Much was made of Donald Trump Jr.‘s phone calls with blocked numbers before and after the 2016 Trump Tower meeting with a Russian lawyer, particularly because it was thought that those phone calls may have been with then-candidate Donald Trump. It was revealed on Thursday that those phone calls actually involved NASCAR CEO Brian France and real estate developer/long-time Trump ally Howard Lorber, leading the president to declare that the meeting with Russians for “dirt” on Hillary Clinton was “innocent” after all.
Questions are swirling about Lorber now that his “deep Russia ties” and past exploration of a Moscow Trump Tower with Trump are being examined more closely. This history about a Moscow Trump Tower is notable when you consider that Special Counsel Robert Mueller has gotten a guilty plea out of ex-Trump attorney Michael Cohen for lying to Congress about a more recent iteration of the “Moscow Project” for Trump’s benefit — the benefit being that the president’s statements about his business dealings with Russia would not be contradicted and harm his campaign for president.
Lorber and Trump, more than 20 years ago, started exploring a “super-luxury residential tower” in Moscow, and visited the Russian capital together.
Per the New York Times:
Mr. Trump’s relationship with Mr. Lorber demonstrates that despite the president’s claims that he has no ties to Russia, he has sought to do business there for at least three decades. The chief executive of the holding company Vector Group, Mr. Lorber was an early supporter of Mr. Trump, served as an economic adviser to the campaign and accompanied Mr. Trump to Moscow in November 1996. On that trip, they worked on a plan to create a large building and made a trip to a company tied to Mr. Lober’s holding company, which held stakes in cigarette companies.
Trump was quite forthcoming about his business prospects back in a 1996 interview with the Moscow Times, the Washington Post noted.
“We’re looking at building a super-luxury residential tower … which I think Moscow desperately wants and needs,” Trump was quoted. Lorber’s business partner, identified as Ben LeBow, hailed Trump as the “preeminent marketeer and developer in the world.”
“We want the best for Moscow — and Donald’s it,” he added.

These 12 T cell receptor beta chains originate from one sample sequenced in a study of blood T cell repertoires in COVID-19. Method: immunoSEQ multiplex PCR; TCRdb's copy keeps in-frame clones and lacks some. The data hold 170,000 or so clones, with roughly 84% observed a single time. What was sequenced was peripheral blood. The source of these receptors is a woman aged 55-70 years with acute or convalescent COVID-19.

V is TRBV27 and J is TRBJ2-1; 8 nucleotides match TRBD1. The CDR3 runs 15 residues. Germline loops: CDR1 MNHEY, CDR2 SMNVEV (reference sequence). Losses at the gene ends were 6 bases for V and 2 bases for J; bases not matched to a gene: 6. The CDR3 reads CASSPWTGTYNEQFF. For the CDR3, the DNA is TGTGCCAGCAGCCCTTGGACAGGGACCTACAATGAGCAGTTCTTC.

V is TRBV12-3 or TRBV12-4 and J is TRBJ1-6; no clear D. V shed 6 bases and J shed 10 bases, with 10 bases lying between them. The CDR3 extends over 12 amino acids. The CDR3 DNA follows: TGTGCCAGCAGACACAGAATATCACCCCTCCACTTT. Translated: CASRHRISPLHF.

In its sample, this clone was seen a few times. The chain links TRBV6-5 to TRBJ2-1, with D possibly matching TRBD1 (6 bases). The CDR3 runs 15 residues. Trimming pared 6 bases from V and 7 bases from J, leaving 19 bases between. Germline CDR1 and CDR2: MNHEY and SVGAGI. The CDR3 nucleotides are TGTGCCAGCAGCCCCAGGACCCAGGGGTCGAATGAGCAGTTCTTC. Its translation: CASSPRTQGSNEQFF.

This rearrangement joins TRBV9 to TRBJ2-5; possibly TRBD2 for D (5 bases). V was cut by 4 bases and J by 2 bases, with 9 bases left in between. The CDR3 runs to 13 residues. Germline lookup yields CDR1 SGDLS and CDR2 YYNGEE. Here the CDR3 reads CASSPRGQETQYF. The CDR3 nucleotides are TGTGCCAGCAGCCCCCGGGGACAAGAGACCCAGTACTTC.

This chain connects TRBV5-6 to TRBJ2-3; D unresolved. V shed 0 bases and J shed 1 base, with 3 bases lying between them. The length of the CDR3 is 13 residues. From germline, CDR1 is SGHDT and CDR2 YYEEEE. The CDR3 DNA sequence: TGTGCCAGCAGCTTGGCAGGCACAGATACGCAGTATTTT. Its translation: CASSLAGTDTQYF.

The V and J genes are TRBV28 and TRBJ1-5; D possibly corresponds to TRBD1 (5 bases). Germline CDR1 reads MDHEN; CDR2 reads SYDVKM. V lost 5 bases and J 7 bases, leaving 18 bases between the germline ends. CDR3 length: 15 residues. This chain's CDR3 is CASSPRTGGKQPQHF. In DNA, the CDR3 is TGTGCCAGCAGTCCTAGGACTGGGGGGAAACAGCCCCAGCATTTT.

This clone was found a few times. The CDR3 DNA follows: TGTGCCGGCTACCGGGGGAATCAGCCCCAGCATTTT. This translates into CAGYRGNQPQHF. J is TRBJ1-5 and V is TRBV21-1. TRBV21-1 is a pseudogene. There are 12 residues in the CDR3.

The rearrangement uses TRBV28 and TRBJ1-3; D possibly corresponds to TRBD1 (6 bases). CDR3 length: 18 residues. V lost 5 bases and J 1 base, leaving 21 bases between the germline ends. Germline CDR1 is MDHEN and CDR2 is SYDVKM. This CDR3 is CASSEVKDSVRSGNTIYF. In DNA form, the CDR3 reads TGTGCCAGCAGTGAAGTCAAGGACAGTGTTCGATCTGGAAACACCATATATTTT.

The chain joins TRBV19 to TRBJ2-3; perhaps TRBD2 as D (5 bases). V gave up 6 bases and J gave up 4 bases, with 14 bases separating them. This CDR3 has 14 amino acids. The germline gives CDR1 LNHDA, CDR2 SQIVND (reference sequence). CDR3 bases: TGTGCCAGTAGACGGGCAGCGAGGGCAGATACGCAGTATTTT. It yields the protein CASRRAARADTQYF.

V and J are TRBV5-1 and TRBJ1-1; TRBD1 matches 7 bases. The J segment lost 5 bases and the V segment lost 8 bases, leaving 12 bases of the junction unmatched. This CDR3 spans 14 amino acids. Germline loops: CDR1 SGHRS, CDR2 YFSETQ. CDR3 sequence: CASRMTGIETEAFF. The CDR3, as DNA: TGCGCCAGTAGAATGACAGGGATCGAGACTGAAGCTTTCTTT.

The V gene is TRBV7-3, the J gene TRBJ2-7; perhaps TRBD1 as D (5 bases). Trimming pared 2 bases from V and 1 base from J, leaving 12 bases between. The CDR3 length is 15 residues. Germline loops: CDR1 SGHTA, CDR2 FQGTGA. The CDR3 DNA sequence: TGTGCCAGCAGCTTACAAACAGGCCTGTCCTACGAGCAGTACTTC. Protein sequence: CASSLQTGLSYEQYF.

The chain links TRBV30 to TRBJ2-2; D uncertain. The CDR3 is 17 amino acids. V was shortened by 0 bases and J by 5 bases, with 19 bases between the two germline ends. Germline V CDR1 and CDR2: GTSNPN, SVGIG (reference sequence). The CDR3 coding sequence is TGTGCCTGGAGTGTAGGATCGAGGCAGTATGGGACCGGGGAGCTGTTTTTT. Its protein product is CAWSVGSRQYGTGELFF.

Lorber has not commented.
Other Moscow connections to Trump and Lorber that have caught attention since the blocked number news dropped was a 1997 profile of Trump in the New Yorker. In it, a Trump discussion with a now-deceased Lieutenant in the Russian military and politician, Aleksandr Ivanovich Lebed. That discussion happened in Trump’s office.
Trump is said to have introduced Lebed to Lorber, saying “Howard has major investments in Russia.” Trump then said, “We are actually looking at something in Moscow right now, and it would be skyscrapers and hotels, not casinos. Only quality stuff. But thank you for defending me. I’ll soon be going again to Moscow. We’re looking at the Moskva Hotel. We’re also looking at the Rossiya. That’s a very big project; I think it’s the largest hotel in the world. And we’re working with the local government, the mayor of Moscow and the mayor’s people. So far, they’ve been very responsive.”
Lebed said that he Trump gave him hope for bringing the U.S. and Russia closer together.
“I think you are a litmus testing paper. You are at the end of the edge. If Trump goes to Moscow, I think America will follow. So I consider these projects of yours to be very important,” he said. “And I’d like to help you as best I can in putting your projects into life.”
“And I deem you to be a very serious person. That’s why I’m meeting you,” he added. Trump was flattered and gave Lebed a copy of The Art of the Deal.
“Well, that’s very nice. Thank you very much. I have something for you,” he said. “This is a little token of my respect. I hope you like it. This is a book called ‘The Art of the Deal,’ which a lot of people have read. And if you read this book you’ll know the art of the deal better than I do.”
Later on in the 1997 interview, Rudy Giuliani of all people was mentioned. A New York Times reporter named Michael Gordon wanted to know if it was true that Trump and a Russian artist identified as Zurab Tsereteli, talked about building a statue of Christopher Columbus on the Hudson River that was taller than the Statue of Liberty.
Trump said he believed that the statue had “already been made” and that the it was going to be donated by the Russian government:
According to Trump, the head had arrived in America, the rest of the body was still in Moscow, and the whole thing was being donated by the Russian government. “The mayor of Moscow has written a letter to Rudy Giuliani stating that they would like to make a gift of this great work by Zurab. It would be my honor if we could work it out with the City of New York. I am absolutely favorably disposed toward it. Zurab is a very unusual guy. This man is major and legit.”
The 2016 Trump Tower meeting occurred on June 9, 2016. Cohen said that he lied when he said Moscow Project negotiations ended in January 2016. Instead, he said, talks continued into June 2016, just months before the election. These were talks, incidentally, that Russian President Vladimir Putin potentially stood to benefit from. The 2016 Trump Tower meeting, it’s also worth mentioning, involved the Agalarov family, which was identified by Trump Jr. in his congressional testimony as being involved in a separate Moscow Project discussion. Trump Jr. has also said that the meeting was “mainly about adoptions.”
[Image via Daniel Zuchnik/Getty Images for 160 Leroy]
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